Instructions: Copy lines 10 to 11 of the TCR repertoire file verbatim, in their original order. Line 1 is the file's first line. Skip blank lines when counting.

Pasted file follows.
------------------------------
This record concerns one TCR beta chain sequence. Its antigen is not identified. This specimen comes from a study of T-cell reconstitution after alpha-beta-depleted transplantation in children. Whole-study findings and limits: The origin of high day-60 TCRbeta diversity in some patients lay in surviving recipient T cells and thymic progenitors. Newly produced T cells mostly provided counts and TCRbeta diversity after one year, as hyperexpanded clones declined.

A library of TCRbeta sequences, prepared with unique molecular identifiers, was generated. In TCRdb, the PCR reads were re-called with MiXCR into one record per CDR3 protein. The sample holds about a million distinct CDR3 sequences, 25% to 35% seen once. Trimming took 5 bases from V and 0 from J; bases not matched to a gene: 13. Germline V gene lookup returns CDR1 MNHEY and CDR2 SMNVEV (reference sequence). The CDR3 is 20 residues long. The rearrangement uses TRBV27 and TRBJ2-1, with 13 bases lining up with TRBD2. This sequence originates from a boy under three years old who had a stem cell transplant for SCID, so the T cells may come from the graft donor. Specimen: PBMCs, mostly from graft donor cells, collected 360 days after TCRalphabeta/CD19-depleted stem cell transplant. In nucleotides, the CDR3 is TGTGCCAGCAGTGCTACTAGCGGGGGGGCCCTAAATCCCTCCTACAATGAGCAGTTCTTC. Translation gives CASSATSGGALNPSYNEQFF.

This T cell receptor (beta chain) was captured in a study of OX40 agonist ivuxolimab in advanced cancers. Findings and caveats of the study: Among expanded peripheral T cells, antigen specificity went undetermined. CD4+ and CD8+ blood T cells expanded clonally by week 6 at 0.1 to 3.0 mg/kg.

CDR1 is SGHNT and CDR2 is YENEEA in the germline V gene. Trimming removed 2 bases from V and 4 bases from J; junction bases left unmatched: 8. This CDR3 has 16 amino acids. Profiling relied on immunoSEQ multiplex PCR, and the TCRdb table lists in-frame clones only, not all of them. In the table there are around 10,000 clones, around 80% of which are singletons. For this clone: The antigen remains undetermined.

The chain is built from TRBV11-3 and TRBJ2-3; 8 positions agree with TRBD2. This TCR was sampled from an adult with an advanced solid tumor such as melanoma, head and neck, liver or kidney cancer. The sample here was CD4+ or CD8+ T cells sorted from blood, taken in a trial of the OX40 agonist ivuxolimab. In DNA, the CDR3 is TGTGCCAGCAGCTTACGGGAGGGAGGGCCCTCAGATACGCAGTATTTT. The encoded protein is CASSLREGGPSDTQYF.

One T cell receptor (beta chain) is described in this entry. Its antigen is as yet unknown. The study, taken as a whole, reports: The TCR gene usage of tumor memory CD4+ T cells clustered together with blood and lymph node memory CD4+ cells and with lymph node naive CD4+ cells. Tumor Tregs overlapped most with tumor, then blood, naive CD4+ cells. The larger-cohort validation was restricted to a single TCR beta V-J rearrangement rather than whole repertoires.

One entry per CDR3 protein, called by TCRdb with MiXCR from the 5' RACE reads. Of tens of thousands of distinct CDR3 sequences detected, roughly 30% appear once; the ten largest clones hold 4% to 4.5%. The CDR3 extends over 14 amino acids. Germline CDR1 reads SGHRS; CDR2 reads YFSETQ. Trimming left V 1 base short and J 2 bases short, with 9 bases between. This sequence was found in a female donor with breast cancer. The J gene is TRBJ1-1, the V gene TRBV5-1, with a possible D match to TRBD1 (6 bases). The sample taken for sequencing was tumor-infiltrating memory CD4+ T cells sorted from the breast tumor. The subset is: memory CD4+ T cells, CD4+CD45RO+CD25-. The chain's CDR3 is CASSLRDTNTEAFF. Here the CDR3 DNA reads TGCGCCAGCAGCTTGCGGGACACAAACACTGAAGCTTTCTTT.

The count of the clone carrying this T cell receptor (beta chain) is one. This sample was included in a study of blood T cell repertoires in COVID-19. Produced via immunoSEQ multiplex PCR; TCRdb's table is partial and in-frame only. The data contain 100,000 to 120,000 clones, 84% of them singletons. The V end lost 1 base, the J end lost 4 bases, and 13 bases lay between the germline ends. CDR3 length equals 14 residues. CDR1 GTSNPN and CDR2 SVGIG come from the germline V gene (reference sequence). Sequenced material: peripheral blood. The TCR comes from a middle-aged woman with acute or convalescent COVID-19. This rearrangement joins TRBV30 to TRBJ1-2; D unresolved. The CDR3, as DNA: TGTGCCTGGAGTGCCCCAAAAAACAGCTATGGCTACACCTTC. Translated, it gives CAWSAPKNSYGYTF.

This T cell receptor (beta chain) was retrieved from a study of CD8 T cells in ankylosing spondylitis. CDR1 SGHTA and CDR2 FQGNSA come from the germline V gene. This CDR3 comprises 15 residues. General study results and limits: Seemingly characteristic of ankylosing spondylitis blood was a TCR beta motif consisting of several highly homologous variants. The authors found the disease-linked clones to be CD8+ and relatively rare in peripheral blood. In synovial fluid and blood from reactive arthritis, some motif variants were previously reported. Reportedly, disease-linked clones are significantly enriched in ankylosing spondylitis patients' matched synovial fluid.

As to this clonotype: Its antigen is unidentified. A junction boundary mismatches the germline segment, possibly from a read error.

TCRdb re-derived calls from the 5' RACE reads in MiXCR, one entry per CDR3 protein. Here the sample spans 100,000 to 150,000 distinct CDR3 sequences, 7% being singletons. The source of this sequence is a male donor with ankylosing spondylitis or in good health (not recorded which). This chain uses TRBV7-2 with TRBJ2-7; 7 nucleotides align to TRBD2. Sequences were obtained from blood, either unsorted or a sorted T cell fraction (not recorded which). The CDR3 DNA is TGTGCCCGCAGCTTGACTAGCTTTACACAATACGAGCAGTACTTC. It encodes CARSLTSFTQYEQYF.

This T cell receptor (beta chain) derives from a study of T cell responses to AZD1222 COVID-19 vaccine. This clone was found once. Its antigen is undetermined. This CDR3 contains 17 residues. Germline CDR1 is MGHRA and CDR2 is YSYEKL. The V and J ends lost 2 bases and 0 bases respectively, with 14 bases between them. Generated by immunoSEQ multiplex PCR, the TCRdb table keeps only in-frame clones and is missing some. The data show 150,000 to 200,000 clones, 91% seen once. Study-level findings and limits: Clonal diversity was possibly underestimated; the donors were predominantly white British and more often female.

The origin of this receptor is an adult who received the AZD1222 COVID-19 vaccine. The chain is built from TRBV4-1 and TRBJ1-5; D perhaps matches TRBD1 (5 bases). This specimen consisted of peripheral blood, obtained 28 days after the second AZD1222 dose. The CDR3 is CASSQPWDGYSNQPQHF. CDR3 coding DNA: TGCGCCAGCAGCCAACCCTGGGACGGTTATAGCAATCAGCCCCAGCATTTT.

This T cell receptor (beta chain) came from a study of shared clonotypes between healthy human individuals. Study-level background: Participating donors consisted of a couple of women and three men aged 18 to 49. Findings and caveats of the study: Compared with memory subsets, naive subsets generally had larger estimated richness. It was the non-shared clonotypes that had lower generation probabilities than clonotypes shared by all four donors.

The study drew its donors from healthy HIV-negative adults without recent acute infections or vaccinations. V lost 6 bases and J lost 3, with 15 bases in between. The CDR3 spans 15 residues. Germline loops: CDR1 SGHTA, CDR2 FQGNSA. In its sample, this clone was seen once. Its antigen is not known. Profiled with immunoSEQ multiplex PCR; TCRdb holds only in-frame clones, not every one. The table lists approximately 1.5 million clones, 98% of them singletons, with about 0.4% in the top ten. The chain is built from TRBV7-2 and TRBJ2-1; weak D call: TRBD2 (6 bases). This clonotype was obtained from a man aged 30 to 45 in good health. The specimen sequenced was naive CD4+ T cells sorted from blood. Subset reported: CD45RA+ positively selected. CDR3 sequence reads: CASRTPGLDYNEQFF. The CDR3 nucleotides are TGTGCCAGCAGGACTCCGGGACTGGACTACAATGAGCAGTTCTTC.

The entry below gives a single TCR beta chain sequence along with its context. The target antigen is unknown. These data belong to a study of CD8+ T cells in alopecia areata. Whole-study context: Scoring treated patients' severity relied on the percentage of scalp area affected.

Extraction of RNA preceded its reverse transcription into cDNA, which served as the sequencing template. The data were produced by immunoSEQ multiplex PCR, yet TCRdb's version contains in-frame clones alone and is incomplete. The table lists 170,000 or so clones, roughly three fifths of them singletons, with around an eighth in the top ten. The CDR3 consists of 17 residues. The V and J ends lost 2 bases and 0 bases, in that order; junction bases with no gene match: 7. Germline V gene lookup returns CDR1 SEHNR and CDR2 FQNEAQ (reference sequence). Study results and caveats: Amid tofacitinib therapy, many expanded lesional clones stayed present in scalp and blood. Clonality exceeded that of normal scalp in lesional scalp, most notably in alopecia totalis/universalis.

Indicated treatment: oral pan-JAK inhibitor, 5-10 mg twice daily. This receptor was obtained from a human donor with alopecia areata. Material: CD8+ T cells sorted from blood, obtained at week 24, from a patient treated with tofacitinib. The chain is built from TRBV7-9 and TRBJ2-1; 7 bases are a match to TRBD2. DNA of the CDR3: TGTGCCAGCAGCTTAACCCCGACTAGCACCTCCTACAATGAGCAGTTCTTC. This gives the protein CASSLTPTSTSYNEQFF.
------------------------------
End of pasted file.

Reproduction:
As to this clonotype: Its antigen is unidentified. A junction boundary mismatches the germline segment, possibly from a read error.

TCRdb re-derived calls from the 5' RACE reads in MiXCR, one entry per CDR3 protein. Here the sample spans 100,000 to 150,000 distinct CDR3 sequences, 7% being singletons. The source of this sequence is a male donor with ankylosing spondylitis or in good health (not recorded which). This chain uses TRBV7-2 with TRBJ2-7; 7 nucleotides align to TRBD2. Sequences were obtained from blood, either unsorted or a sorted T cell fraction (not recorded which). The CDR3 DNA is TGTGCCCGCAGCTTGACTAGCTTTACACAATACGAGCAGTACTTC. It encodes CARSLTSFTQYEQYF.